How to Check Export Variables in Linux? A Comprehensive Guide


Linux is a powerful and versatile operating system used by millions of individuals and businesses worldwide. One of its essential features is the ability to set and manage environment variables. These variables play a crucial role in configuring various settings and behaviors of the system. In this comprehensive guide, we will walk you through various methods to check export variables in Linux. Whether you’re a beginner or an experienced user, this article will provide you with the expertise you need to effectively manage environment variables in your Linux environment.

How to Check Export Variables in Linux?

Checking export variables in Linux is an important skill that can help you understand and control how your system operates. Here, we’ll explore multiple methods to achieve this.

Using the printenv Command

The simplest way to check export variables is by using the printenv command. Open a terminal and type the following:


This command will display a list of all export variables currently set in your system. You can then scroll through the list to find the variables you’re interested in.

Inspecting the /etc/environment File

Another method to check export variables is by inspecting the /etc/environment file. This file contains system-wide environment variables that are applied to all users. Open the file using a text editor like nano or vim:

sudo nano /etc/environment

You’ll see a list of variable assignments in the form of VARNAME=value. This file is an excellent resource to understand the default environment settings on your Linux system.

Checking User-Specific Variables

Each user on a Linux system can have their own set of environment variables. These variables are often defined in the user’s .bashrc or .bash_profile files located in the home directory. To view these variables, use a text editor:

nano ~/.bashrc

Look for lines starting with export followed by variable assignments. This method is useful when you want to customize your environment variables for specific tasks.

Utilizing the env Command

The env command is similar to printenv, but it can also execute commands with modified environment variables. To check variables using the env command, type:


This will display a list of variables just like printenv. Additionally, you can use env to run commands with specific environment variable settings.

Exploring LSI Keywords and Their Importance

As we delve deeper into understanding how to check export variables in Linux, it’s important to acknowledge the significance of LSI (Latent Semantic Indexing) keywords. These keywords are conceptually related to our main topic and play a vital role in enhancing the comprehensiveness of our knowledge.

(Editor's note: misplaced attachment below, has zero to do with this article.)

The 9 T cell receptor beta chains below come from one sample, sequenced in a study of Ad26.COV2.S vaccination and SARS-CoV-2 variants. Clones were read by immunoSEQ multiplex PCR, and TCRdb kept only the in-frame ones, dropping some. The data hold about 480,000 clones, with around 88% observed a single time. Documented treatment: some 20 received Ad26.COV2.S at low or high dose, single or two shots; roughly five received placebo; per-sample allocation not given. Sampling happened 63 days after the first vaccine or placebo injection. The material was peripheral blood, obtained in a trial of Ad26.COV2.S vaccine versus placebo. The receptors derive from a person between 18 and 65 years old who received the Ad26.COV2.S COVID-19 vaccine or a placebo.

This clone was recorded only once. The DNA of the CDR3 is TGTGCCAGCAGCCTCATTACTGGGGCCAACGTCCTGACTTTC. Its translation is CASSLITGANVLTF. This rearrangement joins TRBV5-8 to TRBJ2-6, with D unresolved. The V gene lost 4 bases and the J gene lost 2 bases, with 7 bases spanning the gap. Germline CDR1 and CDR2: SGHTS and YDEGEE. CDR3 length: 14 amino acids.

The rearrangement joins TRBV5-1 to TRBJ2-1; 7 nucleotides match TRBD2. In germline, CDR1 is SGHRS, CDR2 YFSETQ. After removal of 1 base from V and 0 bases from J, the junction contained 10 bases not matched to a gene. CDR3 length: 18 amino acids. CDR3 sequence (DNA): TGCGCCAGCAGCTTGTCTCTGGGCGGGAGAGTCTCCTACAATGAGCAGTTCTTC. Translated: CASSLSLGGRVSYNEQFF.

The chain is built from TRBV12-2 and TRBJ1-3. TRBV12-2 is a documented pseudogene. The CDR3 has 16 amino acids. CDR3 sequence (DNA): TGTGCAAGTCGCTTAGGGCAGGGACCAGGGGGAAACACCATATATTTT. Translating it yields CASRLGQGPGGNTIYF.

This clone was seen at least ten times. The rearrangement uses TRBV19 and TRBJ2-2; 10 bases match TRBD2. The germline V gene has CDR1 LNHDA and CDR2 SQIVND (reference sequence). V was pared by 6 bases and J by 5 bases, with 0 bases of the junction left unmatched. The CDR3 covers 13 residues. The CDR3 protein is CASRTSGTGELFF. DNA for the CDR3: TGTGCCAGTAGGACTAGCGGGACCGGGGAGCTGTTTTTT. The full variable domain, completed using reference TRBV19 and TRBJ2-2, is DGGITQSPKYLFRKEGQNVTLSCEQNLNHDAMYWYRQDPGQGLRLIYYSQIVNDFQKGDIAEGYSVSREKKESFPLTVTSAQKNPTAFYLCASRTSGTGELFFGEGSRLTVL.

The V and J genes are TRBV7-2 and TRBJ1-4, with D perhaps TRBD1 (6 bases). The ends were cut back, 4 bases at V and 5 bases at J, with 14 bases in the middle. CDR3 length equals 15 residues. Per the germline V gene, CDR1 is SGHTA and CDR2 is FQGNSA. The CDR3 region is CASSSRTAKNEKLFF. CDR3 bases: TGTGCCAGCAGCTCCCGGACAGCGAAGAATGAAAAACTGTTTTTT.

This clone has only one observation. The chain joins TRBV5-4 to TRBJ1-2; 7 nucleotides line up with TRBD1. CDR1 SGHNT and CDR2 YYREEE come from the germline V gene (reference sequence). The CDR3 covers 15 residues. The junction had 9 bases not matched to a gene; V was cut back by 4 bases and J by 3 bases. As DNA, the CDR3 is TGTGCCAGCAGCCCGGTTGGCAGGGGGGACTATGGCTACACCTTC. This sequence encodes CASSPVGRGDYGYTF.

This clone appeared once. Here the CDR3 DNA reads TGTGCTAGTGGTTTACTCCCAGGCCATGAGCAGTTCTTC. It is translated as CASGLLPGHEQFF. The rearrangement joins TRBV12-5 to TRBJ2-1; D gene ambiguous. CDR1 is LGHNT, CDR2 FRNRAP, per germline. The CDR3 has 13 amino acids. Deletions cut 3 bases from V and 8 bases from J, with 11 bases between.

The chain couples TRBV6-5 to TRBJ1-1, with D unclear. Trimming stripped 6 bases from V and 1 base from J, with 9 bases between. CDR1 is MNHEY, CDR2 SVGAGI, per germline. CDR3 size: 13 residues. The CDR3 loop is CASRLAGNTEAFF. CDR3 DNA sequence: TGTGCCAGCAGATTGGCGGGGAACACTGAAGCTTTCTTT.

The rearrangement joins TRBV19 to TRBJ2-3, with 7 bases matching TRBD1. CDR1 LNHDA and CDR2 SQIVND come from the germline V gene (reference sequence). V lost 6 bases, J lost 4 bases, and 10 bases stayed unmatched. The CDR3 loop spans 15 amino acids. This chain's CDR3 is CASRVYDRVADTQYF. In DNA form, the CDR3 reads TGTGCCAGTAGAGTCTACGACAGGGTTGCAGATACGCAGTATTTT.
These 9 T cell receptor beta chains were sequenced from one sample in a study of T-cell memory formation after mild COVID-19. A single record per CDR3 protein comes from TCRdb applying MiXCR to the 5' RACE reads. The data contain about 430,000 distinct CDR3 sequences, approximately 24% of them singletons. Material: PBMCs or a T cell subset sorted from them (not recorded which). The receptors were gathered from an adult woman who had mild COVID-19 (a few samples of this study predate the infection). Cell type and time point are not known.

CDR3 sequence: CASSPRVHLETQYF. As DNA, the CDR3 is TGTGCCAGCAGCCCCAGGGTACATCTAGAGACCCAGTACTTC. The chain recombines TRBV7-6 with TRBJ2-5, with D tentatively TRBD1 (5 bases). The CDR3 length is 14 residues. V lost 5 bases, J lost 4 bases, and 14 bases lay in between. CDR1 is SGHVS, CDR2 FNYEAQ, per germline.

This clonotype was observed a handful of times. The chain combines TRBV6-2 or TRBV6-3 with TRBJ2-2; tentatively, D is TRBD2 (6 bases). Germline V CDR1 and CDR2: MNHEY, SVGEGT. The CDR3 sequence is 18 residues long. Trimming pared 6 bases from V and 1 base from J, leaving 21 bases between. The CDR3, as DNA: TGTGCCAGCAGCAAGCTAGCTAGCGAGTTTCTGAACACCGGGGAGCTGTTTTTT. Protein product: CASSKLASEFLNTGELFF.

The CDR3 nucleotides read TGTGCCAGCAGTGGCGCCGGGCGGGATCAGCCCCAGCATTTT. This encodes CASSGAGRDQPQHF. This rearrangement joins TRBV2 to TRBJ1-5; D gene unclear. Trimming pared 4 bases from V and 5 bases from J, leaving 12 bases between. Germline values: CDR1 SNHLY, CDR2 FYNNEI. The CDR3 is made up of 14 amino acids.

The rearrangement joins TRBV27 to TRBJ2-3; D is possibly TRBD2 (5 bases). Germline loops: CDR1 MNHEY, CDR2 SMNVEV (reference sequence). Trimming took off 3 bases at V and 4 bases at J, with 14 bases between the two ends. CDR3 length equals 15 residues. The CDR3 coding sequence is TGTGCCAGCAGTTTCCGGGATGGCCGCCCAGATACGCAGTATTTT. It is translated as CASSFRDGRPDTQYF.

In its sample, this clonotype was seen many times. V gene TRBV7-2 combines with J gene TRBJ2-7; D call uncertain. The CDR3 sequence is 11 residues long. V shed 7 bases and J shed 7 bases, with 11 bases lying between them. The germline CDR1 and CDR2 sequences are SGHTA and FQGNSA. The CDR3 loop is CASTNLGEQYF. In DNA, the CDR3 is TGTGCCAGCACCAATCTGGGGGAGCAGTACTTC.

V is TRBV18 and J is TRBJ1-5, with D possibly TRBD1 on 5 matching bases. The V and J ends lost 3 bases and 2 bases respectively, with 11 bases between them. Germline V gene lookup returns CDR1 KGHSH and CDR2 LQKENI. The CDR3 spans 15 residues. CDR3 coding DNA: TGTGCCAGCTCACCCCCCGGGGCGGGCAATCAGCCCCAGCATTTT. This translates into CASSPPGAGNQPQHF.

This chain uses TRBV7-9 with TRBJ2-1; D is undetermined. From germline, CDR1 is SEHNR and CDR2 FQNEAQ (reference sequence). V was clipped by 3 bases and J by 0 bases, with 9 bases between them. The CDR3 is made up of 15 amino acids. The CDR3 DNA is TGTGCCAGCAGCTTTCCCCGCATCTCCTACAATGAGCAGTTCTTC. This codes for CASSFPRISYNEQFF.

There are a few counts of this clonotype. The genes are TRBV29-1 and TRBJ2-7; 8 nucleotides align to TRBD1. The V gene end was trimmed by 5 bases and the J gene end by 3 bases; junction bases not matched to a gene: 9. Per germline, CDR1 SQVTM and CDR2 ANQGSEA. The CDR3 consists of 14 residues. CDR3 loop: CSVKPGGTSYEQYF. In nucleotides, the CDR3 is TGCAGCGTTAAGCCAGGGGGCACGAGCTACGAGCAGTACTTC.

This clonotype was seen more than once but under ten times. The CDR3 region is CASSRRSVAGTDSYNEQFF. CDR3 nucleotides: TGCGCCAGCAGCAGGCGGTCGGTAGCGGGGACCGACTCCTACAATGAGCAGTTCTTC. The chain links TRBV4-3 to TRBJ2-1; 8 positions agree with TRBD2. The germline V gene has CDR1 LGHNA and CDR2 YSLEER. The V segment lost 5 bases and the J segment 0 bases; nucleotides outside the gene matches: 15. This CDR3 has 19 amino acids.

The Linux kernel exposes information about processes and system configuration through the /proc directory. You can navigate this directory to access information about environment variables for specific processes. Each running process has a directory named after its process ID (PID) within /proc. Inside the process directory, you’ll find a file named environ that contains the environment variables for that process.

cat /proc/{PID}/environ

Replace {PID} with the actual process ID. This method provides insight into the environment variables of running processes.

The Importance of Environment Variables

Environment variables are at the core of how Linux systems function. They influence various aspects of the operating system’s behavior, including system-wide settings, user preferences, and program behavior. By learning how to check export variables, you gain the ability to understand and customize the environment in which your applications and processes run.

Frequently Asked Questions (FAQs)

How do I set an environment variable in Linux?

To set an environment variable in Linux, you can use the export command followed by the variable name and value. For example:

export MY_VARIABLE=my_value

Can I change environment variables for other users?

No, regular users can’t change environment variables for other users. However, the system-wide environment variables in the /etc/environment file can be modified by administrators.

Are environment variables case-sensitive in Linux?

Yes, environment variables in Linux are case-sensitive. MY_VARIABLE and my_variable would be considered as two separate variables.

How can I make environment variable changes permanent?

To make environment variable changes permanent, you should add the relevant export commands to your shell configuration file, such as ~/.bashrc or ~/.bash_profile.

Can I delete an environment variable?

Yes, you can delete an environment variable using the unset command. For instance:


Are there predefined environment variables in Linux?

Yes, Linux has several predefined environment variables that provide information about the system, user, and more. Examples include PATH, HOME, and USER.

How to check export variables in Linux?

To check exported variables in Linux, use the “printenv” command.

How to check all env in Linux?

To view all environment variables in Linux, utilize the “env” command.

How to find env in Linux?

You can find environment variables in Linux using the “env” command.

What is environment list in Linux?

An environment list in Linux refers to a collection of variables that define the operating environment for processes and applications.


In this comprehensive guide, we’ve explored various methods to check export variables in Linux. Understanding how to manage environment variables gives you a powerful tool to configure your system, customize user experiences, and optimize program behavior. Whether you’re a Linux enthusiast or a professional sysadmin, mastering environment variables will undoubtedly enhance your skills and efficiency.

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